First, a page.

BY JO AUSTIN
An unlikely meeting between a Cornish chef and a Jamaican reggae musician has resulted in a great collaboration now making its way onboard. Jo Austin discovers more
James Strawbridge of The Bake Factory first met reggae musician and British food entrepreneur Levi Roots at the Speciality & Fine Food Fair in 2016. Having identified Caribbean food flavours as a hot trend, Strawbridge could see the potential of working with Roots’ well-establish Reggae Reggae range, and an onboard collaboration was born.
Strong and well-established retail brands are becoming a key aspect of airline catering and Levi Roots is no novice when it comes to brand power. A household name in the UK for the last decade he saw a meteoric rise to fame after his spicy sauces won the backing of retail entrepreneur Peter Jones.
The first product to launch was a spicy Reggae Reggae sauce with strong jerk flavours for marinades or dipping, quickly followed by an extensive range of sauces, meal kits, snacks and drinks. Levi says: “We try to make sure that everything on our range is a genuinely Caribbean recipe or at least has a Caribbean twist. I’ve found that you can take a standard product category such as crisps or soft drinks and with a little imagination you can add sunshine, music and vibes of the Caribbean.”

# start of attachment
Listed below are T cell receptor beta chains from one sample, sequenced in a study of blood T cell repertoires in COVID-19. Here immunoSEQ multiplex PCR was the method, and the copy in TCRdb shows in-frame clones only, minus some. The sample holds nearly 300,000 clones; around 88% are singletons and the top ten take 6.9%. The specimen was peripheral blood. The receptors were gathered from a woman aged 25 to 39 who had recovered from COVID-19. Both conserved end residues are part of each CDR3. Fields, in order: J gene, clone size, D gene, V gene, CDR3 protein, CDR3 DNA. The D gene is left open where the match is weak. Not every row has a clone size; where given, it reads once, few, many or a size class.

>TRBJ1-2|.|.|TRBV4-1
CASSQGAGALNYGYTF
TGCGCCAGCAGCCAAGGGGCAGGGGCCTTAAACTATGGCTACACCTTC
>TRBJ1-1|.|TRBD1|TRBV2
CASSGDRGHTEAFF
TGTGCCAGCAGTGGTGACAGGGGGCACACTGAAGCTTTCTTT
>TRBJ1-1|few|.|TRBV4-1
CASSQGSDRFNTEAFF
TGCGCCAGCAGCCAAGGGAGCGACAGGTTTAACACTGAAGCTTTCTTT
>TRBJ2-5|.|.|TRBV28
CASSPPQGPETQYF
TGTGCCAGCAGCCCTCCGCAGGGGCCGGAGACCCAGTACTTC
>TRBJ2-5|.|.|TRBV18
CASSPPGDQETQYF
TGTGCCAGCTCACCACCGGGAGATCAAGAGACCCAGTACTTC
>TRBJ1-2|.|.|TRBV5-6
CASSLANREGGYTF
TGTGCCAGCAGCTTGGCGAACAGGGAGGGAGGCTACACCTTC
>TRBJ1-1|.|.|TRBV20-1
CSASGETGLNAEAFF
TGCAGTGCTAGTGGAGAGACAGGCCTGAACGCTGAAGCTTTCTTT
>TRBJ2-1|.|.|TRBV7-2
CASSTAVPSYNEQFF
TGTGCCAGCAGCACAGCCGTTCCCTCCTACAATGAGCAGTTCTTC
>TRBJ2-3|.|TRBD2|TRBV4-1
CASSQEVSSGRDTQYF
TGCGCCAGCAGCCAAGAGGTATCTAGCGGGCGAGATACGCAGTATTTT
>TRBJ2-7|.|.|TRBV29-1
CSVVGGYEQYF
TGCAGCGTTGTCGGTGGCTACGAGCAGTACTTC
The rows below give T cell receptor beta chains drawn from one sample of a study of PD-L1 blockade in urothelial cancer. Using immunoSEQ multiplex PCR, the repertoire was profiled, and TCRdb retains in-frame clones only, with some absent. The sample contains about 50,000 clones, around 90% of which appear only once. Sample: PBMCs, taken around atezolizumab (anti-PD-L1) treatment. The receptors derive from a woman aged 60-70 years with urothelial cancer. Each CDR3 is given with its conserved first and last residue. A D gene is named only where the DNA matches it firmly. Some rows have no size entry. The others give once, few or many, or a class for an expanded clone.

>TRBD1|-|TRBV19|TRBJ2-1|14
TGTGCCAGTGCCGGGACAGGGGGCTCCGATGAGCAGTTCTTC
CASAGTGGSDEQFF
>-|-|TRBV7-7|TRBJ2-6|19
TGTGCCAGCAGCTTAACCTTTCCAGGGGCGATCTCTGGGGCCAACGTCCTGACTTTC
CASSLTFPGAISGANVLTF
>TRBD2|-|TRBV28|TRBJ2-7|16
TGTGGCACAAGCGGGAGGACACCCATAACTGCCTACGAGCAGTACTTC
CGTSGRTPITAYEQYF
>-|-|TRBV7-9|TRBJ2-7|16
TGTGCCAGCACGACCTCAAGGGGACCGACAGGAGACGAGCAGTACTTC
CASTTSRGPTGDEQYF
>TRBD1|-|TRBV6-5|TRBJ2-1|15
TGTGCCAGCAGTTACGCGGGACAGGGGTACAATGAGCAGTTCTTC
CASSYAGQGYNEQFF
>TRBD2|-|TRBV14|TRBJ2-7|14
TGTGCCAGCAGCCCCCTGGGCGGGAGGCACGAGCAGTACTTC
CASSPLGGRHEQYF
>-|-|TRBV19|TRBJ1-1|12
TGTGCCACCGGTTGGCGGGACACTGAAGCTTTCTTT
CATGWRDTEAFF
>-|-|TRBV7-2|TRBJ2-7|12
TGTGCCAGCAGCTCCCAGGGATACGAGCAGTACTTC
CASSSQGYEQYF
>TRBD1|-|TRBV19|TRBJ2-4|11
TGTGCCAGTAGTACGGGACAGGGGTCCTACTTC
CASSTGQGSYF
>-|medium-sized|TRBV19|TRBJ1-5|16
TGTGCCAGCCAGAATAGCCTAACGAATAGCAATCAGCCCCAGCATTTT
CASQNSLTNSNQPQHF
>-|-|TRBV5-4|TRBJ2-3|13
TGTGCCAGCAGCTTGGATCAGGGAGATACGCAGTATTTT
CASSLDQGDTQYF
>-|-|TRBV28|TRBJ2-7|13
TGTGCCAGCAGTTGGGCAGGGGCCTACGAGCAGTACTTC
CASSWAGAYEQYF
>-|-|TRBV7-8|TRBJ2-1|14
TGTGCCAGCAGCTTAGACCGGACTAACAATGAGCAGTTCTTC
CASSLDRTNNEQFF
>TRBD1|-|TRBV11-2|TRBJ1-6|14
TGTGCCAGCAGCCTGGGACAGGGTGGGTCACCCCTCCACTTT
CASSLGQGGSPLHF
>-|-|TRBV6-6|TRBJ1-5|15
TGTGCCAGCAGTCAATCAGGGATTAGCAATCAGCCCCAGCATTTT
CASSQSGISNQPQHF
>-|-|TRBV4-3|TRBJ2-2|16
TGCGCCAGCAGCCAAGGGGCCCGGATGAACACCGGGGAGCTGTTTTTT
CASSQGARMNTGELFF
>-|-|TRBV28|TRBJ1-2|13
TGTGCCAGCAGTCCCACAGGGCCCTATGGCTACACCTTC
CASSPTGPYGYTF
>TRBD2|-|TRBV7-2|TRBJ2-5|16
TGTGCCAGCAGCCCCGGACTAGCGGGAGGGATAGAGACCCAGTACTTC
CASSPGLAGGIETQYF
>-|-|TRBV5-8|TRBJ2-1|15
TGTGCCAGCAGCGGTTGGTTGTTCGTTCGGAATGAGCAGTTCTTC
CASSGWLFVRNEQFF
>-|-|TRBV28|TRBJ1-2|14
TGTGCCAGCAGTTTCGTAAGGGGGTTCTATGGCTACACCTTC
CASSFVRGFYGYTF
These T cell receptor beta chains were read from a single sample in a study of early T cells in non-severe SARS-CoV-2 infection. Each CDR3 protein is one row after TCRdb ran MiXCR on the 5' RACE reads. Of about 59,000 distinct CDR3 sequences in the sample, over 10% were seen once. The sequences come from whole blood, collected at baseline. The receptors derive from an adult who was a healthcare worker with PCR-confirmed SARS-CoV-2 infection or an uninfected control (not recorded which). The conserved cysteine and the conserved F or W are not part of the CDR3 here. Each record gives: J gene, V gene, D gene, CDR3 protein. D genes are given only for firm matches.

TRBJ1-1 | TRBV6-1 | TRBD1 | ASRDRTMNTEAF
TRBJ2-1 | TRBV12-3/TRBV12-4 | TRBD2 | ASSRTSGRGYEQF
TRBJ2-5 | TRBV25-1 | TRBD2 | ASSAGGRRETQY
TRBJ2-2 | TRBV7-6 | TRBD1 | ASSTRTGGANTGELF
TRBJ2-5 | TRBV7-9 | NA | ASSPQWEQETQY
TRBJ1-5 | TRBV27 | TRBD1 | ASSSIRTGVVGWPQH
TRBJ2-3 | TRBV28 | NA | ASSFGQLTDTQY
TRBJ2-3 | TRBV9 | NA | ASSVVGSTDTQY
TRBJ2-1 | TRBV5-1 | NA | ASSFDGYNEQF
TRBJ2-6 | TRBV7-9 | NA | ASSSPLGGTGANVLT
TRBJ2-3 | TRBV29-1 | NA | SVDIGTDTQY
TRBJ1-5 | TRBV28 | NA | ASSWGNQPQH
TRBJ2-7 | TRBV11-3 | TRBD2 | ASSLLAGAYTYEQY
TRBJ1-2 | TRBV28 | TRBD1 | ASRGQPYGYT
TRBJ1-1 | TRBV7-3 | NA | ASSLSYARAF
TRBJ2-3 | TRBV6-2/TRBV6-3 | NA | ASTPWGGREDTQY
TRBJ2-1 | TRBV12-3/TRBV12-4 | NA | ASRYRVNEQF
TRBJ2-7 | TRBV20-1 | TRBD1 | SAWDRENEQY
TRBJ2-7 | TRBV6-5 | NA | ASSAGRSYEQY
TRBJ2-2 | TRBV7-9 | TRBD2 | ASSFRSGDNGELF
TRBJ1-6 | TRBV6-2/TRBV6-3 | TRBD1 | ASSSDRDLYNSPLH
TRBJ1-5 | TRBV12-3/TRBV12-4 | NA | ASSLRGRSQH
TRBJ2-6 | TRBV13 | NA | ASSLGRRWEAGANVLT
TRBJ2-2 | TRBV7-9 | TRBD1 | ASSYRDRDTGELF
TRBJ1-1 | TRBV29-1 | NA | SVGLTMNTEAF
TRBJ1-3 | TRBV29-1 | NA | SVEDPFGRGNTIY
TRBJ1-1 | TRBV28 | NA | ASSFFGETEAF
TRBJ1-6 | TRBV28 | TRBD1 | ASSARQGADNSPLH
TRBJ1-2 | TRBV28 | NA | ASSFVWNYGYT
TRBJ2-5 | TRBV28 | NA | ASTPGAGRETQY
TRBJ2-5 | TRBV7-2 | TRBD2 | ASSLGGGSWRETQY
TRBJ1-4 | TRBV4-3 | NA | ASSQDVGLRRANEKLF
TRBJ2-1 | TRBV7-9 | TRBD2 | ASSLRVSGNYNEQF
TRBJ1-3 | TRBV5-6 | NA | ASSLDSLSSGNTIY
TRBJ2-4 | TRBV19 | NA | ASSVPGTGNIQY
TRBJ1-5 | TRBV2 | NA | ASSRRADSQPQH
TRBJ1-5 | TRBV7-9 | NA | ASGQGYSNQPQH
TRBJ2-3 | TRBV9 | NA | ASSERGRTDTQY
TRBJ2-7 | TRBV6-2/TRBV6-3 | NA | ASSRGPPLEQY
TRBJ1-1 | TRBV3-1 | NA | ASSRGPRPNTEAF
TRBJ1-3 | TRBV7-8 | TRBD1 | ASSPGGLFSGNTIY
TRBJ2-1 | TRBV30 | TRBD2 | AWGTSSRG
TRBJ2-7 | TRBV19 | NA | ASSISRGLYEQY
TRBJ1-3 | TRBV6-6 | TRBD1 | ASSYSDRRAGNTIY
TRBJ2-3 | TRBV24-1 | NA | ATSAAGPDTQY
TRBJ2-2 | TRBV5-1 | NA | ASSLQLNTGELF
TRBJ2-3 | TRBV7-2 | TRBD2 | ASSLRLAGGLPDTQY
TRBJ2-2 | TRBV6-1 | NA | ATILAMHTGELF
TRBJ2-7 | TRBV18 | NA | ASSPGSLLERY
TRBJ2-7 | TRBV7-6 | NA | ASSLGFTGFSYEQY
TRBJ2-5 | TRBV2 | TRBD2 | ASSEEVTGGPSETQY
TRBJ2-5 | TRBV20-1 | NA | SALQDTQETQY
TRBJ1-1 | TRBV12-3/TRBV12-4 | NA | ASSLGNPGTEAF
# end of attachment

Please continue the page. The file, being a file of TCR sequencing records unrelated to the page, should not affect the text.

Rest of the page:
Working in harmony
Strawbridge and Roots worked closely for several months and after a few weeks in The Bake Factory development kitchen in Cornwall a hot lamb jerk pattie, a Martinique chicken curry with skankin rice and a Reggae Reggae chicken wrap with Caribbean slaw were born.
Strawbridge says: “The great part of this process from my perspective as a development chef was that flavour and intensity are never lacking with Levi’s recipes. Jerk seasoning has so many layers and the spices punch through the reduced taste profile that you get in the air with real style. The use of allspice, scotch bonnet, tamarind and other authentic spices works well to capture sweet and spicy, combined with the umami glaze from chargrilled meats and burnt vegetables, the recipes sing out with real harmony.
“I asked Levi which was his favourite recipe and it didn’t surprise me when he said: “I have so many, it’s difficult to choose but my go-to is a simple one – my chicken soup, which is inspired by the one my mother always used to make for me. I call it ‘the cure’.
Working in harmony
This love of nostalgic, simple recipes is something that the two men have tried hard to preserve throughout the development process and Strawbridge adds: “As a Cornish development chef, pasties are my bread and butter. We had long discussions on the differences between the Cornish pasty and the Jamaican patty and Levi told me that it was Lord Falmouth who took the humble pasty to Jamaica where they then gave it a makeover with a different shape, spices and other ingredients. We debated the perfect patty shape, pastry texture and crimping and I went home, listened to more reggae and perfected our version. The goal throughout has been to maintain that rustic family-table ethos key to Caribbean cooking and hospitality.”